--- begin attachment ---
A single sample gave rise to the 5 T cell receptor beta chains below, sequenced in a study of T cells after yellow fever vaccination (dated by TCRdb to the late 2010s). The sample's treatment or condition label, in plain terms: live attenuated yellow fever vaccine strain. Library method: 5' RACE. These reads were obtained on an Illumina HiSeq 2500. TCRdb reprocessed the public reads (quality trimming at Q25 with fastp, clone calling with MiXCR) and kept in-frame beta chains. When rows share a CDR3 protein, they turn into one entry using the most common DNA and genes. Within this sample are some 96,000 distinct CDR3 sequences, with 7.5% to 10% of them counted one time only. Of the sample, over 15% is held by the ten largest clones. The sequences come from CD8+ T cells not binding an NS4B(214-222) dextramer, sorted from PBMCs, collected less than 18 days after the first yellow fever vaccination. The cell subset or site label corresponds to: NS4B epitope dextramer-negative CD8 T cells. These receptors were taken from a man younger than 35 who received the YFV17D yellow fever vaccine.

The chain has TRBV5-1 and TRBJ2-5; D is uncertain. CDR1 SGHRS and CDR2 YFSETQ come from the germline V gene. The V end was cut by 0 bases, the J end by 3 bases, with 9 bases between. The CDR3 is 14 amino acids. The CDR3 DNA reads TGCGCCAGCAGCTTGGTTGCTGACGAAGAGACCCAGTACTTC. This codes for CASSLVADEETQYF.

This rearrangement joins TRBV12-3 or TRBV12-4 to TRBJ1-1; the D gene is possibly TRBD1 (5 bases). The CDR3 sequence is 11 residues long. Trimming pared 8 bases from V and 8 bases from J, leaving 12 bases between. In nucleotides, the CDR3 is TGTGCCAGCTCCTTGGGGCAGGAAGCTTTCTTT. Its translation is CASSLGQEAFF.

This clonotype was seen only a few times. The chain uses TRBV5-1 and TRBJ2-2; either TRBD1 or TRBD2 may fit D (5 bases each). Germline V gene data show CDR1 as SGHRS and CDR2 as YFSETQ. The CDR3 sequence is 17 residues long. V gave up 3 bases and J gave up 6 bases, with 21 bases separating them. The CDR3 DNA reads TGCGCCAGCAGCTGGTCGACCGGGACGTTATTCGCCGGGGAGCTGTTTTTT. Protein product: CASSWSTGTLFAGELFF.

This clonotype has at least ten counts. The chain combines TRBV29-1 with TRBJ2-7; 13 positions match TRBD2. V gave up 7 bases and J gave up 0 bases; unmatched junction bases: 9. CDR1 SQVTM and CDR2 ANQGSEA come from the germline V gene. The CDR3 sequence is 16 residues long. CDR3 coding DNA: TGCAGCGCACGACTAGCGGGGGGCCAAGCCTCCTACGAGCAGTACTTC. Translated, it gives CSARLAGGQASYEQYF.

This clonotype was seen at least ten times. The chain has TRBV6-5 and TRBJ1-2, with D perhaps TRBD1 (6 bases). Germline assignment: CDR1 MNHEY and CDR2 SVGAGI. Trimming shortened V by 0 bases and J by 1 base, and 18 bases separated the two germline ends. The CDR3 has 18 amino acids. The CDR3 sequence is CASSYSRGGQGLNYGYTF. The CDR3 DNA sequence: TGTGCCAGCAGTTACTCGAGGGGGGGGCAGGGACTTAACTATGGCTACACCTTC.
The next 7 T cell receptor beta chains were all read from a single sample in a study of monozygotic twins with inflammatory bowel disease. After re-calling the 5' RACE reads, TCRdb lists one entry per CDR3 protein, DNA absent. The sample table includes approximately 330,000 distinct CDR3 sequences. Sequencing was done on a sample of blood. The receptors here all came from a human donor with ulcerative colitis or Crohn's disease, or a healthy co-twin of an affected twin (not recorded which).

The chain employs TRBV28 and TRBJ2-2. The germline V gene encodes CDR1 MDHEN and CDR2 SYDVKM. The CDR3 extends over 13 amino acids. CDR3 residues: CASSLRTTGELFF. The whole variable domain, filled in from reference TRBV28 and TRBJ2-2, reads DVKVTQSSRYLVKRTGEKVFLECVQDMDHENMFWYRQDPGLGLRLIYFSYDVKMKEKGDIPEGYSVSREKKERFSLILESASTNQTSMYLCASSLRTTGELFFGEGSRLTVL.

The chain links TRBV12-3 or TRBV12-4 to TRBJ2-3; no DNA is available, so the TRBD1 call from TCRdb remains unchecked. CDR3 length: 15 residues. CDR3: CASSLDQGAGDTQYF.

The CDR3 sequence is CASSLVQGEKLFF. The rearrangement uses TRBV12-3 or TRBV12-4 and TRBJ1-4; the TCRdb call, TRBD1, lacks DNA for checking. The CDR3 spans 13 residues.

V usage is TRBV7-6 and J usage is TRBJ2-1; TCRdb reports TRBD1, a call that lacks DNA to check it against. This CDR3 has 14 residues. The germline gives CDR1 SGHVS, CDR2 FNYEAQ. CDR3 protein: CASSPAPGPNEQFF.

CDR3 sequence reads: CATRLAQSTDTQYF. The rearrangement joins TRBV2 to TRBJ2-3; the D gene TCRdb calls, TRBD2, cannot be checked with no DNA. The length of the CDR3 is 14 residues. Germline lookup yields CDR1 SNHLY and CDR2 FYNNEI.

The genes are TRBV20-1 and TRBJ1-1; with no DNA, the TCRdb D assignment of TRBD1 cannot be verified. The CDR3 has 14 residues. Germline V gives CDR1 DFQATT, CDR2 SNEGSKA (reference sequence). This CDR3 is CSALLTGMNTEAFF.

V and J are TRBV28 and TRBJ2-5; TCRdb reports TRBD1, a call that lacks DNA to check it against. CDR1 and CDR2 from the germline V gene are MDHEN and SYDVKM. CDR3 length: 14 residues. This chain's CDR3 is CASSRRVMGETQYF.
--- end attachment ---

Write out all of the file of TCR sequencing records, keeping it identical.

A single sample gave rise to the 5 T cell receptor beta chains below, sequenced in a study of T cells after yellow fever vaccination (dated by TCRdb to the late 2010s). The sample's treatment or condition label, in plain terms: live attenuated yellow fever vaccine strain. Library method: 5' RACE. These reads were obtained on an Illumina HiSeq 2500. TCRdb reprocessed the public reads (quality trimming at Q25 with fastp, clone calling with MiXCR) and kept in-frame beta chains. When rows share a CDR3 protein, they turn into one entry using the most common DNA and genes. Within this sample are some 96,000 distinct CDR3 sequences, with 7.5% to 10% of them counted one time only. Of the sample, over 15% is held by the ten largest clones. The sequences come from CD8+ T cells not binding an NS4B(214-222) dextramer, sorted from PBMCs, collected less than 18 days after the first yellow fever vaccination. The cell subset or site label corresponds to: NS4B epitope dextramer-negative CD8 T cells. These receptors were taken from a man younger than 35 who received the YFV17D yellow fever vaccine.

The chain has TRBV5-1 and TRBJ2-5; D is uncertain. CDR1 SGHRS and CDR2 YFSETQ come from the germline V gene. The V end was cut by 0 bases, the J end by 3 bases, with 9 bases between. The CDR3 is 14 amino acids. The CDR3 DNA reads TGCGCCAGCAGCTTGGTTGCTGACGAAGAGACCCAGTACTTC. This codes for CASSLVADEETQYF.

This rearrangement joins TRBV12-3 or TRBV12-4 to TRBJ1-1; the D gene is possibly TRBD1 (5 bases). The CDR3 sequence is 11 residues long. Trimming pared 8 bases from V and 8 bases from J, leaving 12 bases between. In nucleotides, the CDR3 is TGTGCCAGCTCCTTGGGGCAGGAAGCTTTCTTT. Its translation is CASSLGQEAFF.

This clonotype was seen only a few times. The chain uses TRBV5-1 and TRBJ2-2; either TRBD1 or TRBD2 may fit D (5 bases each). Germline V gene data show CDR1 as SGHRS and CDR2 as YFSETQ. The CDR3 sequence is 17 residues long. V gave up 3 bases and J gave up 6 bases, with 21 bases separating them. The CDR3 DNA reads TGCGCCAGCAGCTGGTCGACCGGGACGTTATTCGCCGGGGAGCTGTTTTTT. Protein product: CASSWSTGTLFAGELFF.

This clonotype has at least ten counts. The chain combines TRBV29-1 with TRBJ2-7; 13 positions match TRBD2. V gave up 7 bases and J gave up 0 bases; unmatched junction bases: 9. CDR1 SQVTM and CDR2 ANQGSEA come from the germline V gene. The CDR3 sequence is 16 residues long. CDR3 coding DNA: TGCAGCGCACGACTAGCGGGGGGCCAAGCCTCCTACGAGCAGTACTTC. Translated, it gives CSARLAGGQASYEQYF.

This clonotype was seen at least ten times. The chain has TRBV6-5 and TRBJ1-2, with D perhaps TRBD1 (6 bases). Germline assignment: CDR1 MNHEY and CDR2 SVGAGI. Trimming shortened V by 0 bases and J by 1 base, and 18 bases separated the two germline ends. The CDR3 has 18 amino acids. The CDR3 sequence is CASSYSRGGQGLNYGYTF. The CDR3 DNA sequence: TGTGCCAGCAGTTACTCGAGGGGGGGGCAGGGACTTAACTATGGCTACACCTTC.
The next 7 T cell receptor beta chains were all read from a single sample in a study of monozygotic twins with inflammatory bowel disease. After re-calling the 5' RACE reads, TCRdb lists one entry per CDR3 protein, DNA absent. The sample table includes approximately 330,000 distinct CDR3 sequences. Sequencing was done on a sample of blood. The receptors here all came from a human donor with ulcerative colitis or Crohn's disease, or a healthy co-twin of an affected twin (not recorded which).

The chain employs TRBV28 and TRBJ2-2. The germline V gene encodes CDR1 MDHEN and CDR2 SYDVKM. The CDR3 extends over 13 amino acids. CDR3 residues: CASSLRTTGELFF. The whole variable domain, filled in from reference TRBV28 and TRBJ2-2, reads DVKVTQSSRYLVKRTGEKVFLECVQDMDHENMFWYRQDPGLGLRLIYFSYDVKMKEKGDIPEGYSVSREKKERFSLILESASTNQTSMYLCASSLRTTGELFFGEGSRLTVL.

The chain links TRBV12-3 or TRBV12-4 to TRBJ2-3; no DNA is available, so the TRBD1 call from TCRdb remains unchecked. CDR3 length: 15 residues. CDR3: CASSLDQGAGDTQYF.

The CDR3 sequence is CASSLVQGEKLFF. The rearrangement uses TRBV12-3 or TRBV12-4 and TRBJ1-4; the TCRdb call, TRBD1, lacks DNA for checking. The CDR3 spans 13 residues.

V usage is TRBV7-6 and J usage is TRBJ2-1; TCRdb reports TRBD1, a call that lacks DNA to check it against. This CDR3 has 14 residues. The germline gives CDR1 SGHVS, CDR2 FNYEAQ. CDR3 protein: CASSPAPGPNEQFF.

CDR3 sequence reads: CATRLAQSTDTQYF. The rearrangement joins TRBV2 to TRBJ2-3; the D gene TCRdb calls, TRBD2, cannot be checked with no DNA. The length of the CDR3 is 14 residues. Germline lookup yields CDR1 SNHLY and CDR2 FYNNEI.

The genes are TRBV20-1 and TRBJ1-1; with no DNA, the TCRdb D assignment of TRBD1 cannot be verified. The CDR3 has 14 residues. Germline V gives CDR1 DFQATT, CDR2 SNEGSKA (reference sequence). This CDR3 is CSALLTGMNTEAFF.

V and J are TRBV28 and TRBJ2-5; TCRdb reports TRBD1, a call that lacks DNA to check it against. CDR1 and CDR2 from the germline V gene are MDHEN and SYDVKM. CDR3 length: 14 residues. This chain's CDR3 is CASSRRVMGETQYF.